Military artist Friedrich Leopold Schubauer painted portraits of the Saxon princes and battle scenes of predominantly Saxon troops from the first quarter of the 19th century, including the Battle of the Nations. His paintings can still be found in some museums and collections.
Kahnsdorf is a small town in a beautiful landscape and the manor house, built in 1686, has housed famous people in the past. These included Friedrich Schiller (November 10, 1759 – May 9, 1805) and his friend and patron Gottfried Körner (July 2, 1756 – May 13, 1831), as well as his son Theodor, Felix Mendelssohn Bartholdy and scholars from the University of Leipzig. But Kahnsdorf does not line up with the many places of which one says: Schiller was here, he stayed here for one night – rather, Schiller’s life fate turned here. Therein lies the importance of Kahnsdorf, this turning point for our important poet.
Let’s take a quick look at Schiller’s life story:
After the great success of the “Räuber” the Württemberg Duke Carl Eugen forbade him any “non-medical writing”. He then fled on 22/23 Sep. 1782 from the military medical service. They searched for the deserter and wanted to arrest him. Schiller thought he could make a living as a freelance playwright at the National Theater in Mannheim in der Pfalz. However, that was an illusion, although his play “Kabale und Liebe” inspired people. The 25-year-old Schiller, who was deeply in debt, received an invitation to Leipzig in 1784 from two Leipzig admirers, the sisters Dora and Minna Stock and their fiancés Ludwig Ferdinand Huber and Christian Gottfried Körner. What happened to these young people was what Schiller denounced. Schiller wrote back to them in thanks: “Your letters … met me in one of the saddest moods of my heart.”
But it was not until 9 months later in April 1785 that Schiller left Mannheim in a hurry due to economic and professional misery. He arrived exhausted in Leipzig and was very hospitably received by his admirers. However, in the absence of Dr.jur. habil. Christian Gottfried Körner, because he worked as a consitorial councilor in the church administration in Dresden. Only three months later, on July 1, 1785, did Friedrich Schiller meet his best friend and patron, Gottfried Körner, in the Kahnsdorf manor. They were immediately attached, got along very well and Schiller had a firm trust in Körner. That was the turning point in Schiller’s life. From now on he was able to work as the first free German poet. He expressed his feelings in the “Lied an die Freude”, which he had begun to write in Kahnsdorf. In the second verse, Schiller wrote: “Whoever has succeeded in becoming a friend of a friend, Whoever has won a lovely woman, mix in his joy.”
When Schiller, after this first meeting, confidingly described the precarious financial situation he had gotten into in Mannheim to his friend Körner in Dresden, Körner immediately helped and added: “Why didn’t you tell me a word about it in Kahnsdorf?” Kahnsdorf about the preserved correspondence between the two in the literature. The question arises as to why the first meeting between Körner and Schiller did not take place in Leipzig, but in this rural idyll on the Kahnsdorf manor? On the one hand, Körner’s friend since childhood was Prof.Dr.theol. Johann Gottlieb Ernesti owner of the manor and the inviter. The manor offered board and lodging for larger groups. On the other hand, Körner did not want to and could not celebrate his 29th birthday in Leipzig because his father had recently died there. In addition, the engaged couple were brought together, which Schiller expressed in the song of joy. And finally, Körner was met on his way from Dresden.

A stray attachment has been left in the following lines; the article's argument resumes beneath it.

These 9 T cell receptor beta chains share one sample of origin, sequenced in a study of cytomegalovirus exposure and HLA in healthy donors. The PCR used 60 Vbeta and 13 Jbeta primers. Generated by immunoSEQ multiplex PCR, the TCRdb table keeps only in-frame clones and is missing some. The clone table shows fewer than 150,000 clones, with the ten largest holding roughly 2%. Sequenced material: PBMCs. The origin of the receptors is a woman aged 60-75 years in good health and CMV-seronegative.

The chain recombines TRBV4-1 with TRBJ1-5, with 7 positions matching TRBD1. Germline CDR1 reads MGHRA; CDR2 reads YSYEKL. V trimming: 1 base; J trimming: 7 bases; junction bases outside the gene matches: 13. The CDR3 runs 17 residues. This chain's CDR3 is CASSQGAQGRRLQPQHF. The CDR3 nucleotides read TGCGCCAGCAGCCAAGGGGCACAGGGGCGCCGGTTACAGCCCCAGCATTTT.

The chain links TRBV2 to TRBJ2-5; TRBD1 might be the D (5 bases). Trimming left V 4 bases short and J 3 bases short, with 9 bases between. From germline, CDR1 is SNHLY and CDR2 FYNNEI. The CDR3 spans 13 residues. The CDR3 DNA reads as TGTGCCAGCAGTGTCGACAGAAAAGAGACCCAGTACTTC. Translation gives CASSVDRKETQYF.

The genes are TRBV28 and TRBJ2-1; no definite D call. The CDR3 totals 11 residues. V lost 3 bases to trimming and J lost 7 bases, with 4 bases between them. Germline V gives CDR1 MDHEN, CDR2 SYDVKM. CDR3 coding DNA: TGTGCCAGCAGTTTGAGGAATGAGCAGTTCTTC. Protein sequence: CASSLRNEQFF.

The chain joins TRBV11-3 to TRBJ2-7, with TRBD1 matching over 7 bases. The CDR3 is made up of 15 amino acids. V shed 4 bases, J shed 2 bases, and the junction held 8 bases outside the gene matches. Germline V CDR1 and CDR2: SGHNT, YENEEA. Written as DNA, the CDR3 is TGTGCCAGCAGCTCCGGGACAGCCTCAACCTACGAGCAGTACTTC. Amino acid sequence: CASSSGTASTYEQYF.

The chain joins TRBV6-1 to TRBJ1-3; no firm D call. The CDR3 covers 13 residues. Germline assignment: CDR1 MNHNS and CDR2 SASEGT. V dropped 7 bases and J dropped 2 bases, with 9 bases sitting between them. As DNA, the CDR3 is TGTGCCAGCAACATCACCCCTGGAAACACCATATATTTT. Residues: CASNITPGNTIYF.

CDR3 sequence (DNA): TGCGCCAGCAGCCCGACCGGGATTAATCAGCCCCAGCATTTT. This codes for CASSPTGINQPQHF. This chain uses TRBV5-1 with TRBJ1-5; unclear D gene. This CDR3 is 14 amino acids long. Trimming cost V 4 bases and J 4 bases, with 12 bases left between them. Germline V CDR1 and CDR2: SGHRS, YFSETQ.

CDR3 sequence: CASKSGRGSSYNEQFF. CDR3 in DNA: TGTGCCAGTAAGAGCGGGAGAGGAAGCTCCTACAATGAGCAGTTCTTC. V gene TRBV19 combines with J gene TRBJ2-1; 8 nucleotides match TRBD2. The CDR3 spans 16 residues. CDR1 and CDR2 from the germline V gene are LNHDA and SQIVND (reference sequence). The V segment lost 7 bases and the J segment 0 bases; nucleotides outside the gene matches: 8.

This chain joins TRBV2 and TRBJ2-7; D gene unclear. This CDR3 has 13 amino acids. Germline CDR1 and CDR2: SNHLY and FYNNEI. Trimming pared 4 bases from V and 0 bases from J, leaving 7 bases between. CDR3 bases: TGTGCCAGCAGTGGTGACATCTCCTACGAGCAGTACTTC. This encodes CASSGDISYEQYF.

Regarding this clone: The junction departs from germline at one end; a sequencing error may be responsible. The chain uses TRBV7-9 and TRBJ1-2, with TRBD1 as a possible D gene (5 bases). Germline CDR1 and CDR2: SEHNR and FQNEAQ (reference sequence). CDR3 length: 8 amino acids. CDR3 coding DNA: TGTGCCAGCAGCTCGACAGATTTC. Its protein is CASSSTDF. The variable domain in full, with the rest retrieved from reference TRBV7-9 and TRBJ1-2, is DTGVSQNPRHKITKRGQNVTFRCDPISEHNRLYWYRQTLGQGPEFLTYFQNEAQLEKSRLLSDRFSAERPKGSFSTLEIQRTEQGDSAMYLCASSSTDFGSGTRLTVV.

Two personalities must be mentioned for whom this historical building in Kahnsdorf, built in 1686, was of particular value: The poet of the wars of liberation Theodor Körner, who had joined the Lützower Freikorps against Napoleon, was arrested after his serious wound (saber cut over the head on 17 .June 1813 near Kitzen) maintained in strict secrecy at the Kahnsdorf manor. After all, the Saxon king was on Napoleon’s side. Theodor was carefully cared for by the widow Rahel Henriette-Ernesti for a few weeks, after which he secretly went on to Karlsbad via Giebichenstein. (A few weeks later, he died again with his black hunters on August 26, 1813 in the Rosenow forest near Gadebusch.) The famous composer and Gewandhaus conductor Felix Mendelssohn Bartholdy found rest in this old building several times between 1835 and 1841 and 1843 and 1847 and relaxation. He was in churches, castles and mansions in search of sheet music by Johann Sebastian Bach. This in many respects cultural-historical site was already preserved by the manor owners Ernesti, Wendler, Nordmann and Schubauer, but the Forker – Schubauer have been the longest and last private landowners had to invest more in the building, which was 200 years old at the time. Also in order to preserve this old commemorative building, Max and Maria Forker-Schubauer had a new manor house built in Neo-Renaissance style in 1902-1904 on the remains of a medieval moated castle in this four-sided manor. With this new manor house, the old building could be relieved and thus preserved in the original sense as the “Schillerhaus”. Max and Maria also had the surrounding facilities redesigned, so that today, in addition to the listed buildings, we also have a listed park there. (After thorough restoration, these buildings now serve as the headquarters of the Leipzig lake administration “Blauwasser”.) One must be grateful to the Forker-Schubauer for honoring this site in reverence for our poet Schiller and his friend Körner as well as other personalities . Incidentally, our Max liked to remember that he, like Gottfried Körner, had been both a student at the St. Augustin School of Princes in Grimma and a graduate of the Faculty of Law at the University of Leipzig. However, more than 80 years lay between them.